Once upon a time a former editor of WIRED, Chris Anderson, … envisaged how scientists would take the ever expanding ocean of data, send a torrent of bits and bytes into a great hopper, then crank the handles of huge computers that run powerful statistical algorithms to discern patterns where science cannot.
In short, Anderson dreamt of the day when scientists no longer had to think.
Eight years later, the deluge is truly upon us. Some 90 percent of the data currently in the world was created in the last two years … and there are high hopes that big data will pave the way for a revolution in medicine.
But we need big thinking more than ever before.
Today’s data sets, though bigger than ever, still afford us an impoverished view of living things.
It takes a bewildering amount of data to capture the complexities of life.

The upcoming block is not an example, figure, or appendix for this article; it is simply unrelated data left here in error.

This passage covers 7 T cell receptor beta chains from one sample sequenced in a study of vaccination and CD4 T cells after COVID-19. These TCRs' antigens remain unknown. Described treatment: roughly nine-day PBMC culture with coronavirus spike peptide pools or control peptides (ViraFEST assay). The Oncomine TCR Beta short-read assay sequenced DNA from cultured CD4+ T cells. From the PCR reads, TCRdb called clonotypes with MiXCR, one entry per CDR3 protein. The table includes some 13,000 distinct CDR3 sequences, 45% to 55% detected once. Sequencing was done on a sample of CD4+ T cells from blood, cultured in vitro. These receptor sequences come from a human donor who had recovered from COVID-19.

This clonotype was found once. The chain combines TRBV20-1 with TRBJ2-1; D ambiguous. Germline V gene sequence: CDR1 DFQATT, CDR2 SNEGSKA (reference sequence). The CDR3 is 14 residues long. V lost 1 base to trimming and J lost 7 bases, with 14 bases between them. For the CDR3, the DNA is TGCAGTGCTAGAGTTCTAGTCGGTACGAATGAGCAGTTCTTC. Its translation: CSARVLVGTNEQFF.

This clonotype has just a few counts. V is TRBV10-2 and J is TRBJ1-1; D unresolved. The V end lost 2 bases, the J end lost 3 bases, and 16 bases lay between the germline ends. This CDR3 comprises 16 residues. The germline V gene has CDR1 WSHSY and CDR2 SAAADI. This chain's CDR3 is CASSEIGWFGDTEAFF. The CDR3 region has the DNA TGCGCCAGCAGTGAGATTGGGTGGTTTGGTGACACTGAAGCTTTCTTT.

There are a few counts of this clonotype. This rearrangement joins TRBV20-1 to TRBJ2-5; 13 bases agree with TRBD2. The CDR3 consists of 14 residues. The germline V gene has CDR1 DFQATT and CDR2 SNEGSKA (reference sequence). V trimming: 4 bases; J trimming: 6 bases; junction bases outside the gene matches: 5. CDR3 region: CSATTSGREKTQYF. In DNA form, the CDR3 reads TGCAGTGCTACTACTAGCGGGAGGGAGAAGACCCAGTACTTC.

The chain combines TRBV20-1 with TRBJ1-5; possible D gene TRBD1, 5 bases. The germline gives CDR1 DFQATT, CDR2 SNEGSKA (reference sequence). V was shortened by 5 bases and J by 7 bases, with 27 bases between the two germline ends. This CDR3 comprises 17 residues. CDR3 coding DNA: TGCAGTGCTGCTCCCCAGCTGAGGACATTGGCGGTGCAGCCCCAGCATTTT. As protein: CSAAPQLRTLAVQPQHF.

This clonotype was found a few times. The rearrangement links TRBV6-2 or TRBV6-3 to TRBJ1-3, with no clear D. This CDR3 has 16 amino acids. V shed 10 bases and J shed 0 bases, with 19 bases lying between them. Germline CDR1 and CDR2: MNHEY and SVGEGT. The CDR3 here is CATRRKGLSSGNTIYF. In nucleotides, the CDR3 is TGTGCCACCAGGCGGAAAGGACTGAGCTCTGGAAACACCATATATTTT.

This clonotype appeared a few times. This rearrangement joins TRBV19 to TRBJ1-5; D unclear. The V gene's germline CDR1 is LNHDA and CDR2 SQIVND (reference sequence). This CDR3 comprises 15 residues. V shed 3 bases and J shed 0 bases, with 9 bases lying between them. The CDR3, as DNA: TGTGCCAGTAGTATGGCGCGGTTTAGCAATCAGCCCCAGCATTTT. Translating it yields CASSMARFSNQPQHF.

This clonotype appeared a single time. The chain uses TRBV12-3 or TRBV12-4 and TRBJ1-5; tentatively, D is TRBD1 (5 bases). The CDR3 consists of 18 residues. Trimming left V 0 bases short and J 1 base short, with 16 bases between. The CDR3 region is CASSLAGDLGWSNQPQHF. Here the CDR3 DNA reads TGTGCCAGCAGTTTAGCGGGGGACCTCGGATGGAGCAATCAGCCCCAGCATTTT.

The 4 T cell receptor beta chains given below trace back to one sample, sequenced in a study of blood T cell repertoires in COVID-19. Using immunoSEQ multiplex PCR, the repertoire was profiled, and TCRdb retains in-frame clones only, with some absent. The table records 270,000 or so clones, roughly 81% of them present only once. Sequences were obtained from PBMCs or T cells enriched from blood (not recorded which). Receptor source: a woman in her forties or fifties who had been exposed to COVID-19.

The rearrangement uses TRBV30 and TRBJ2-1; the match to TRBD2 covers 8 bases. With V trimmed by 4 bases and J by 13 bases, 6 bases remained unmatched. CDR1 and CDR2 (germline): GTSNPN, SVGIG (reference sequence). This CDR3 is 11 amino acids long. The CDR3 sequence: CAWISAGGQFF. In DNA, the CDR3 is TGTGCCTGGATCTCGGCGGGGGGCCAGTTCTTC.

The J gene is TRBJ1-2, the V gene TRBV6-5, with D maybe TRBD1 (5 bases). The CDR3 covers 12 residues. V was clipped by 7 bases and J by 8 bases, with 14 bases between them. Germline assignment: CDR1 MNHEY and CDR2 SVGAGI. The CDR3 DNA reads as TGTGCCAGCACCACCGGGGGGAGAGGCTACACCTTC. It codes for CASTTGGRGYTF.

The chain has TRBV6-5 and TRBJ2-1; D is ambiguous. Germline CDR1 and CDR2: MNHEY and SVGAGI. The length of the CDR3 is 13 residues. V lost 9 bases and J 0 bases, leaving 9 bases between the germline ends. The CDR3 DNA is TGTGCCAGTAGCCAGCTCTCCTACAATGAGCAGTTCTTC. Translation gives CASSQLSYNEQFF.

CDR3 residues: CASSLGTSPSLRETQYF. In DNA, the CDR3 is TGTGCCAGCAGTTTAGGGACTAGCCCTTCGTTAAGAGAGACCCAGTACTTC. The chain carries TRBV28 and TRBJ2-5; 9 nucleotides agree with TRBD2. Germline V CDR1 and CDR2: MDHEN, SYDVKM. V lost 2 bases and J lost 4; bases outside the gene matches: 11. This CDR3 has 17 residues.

The usual response is to put faith in machine learning, such as artificial neural networks. But no matter their ‘depth’ and sophistication, these methods merely fit curves to available data. we do not predict tomorrow’s weather by averaging historic records of that day’s weather
we do not predict tomorrow’s weather by averaging historic records of that day’s weather
… here are other limitations, not least that data are not always reliable (“most published research findings are false,” as famously reported by John Ioannidis in PLOS Medicine). Bodies are dynamic and ever-changing, while datasets often only give snapshots, and are always retrospective.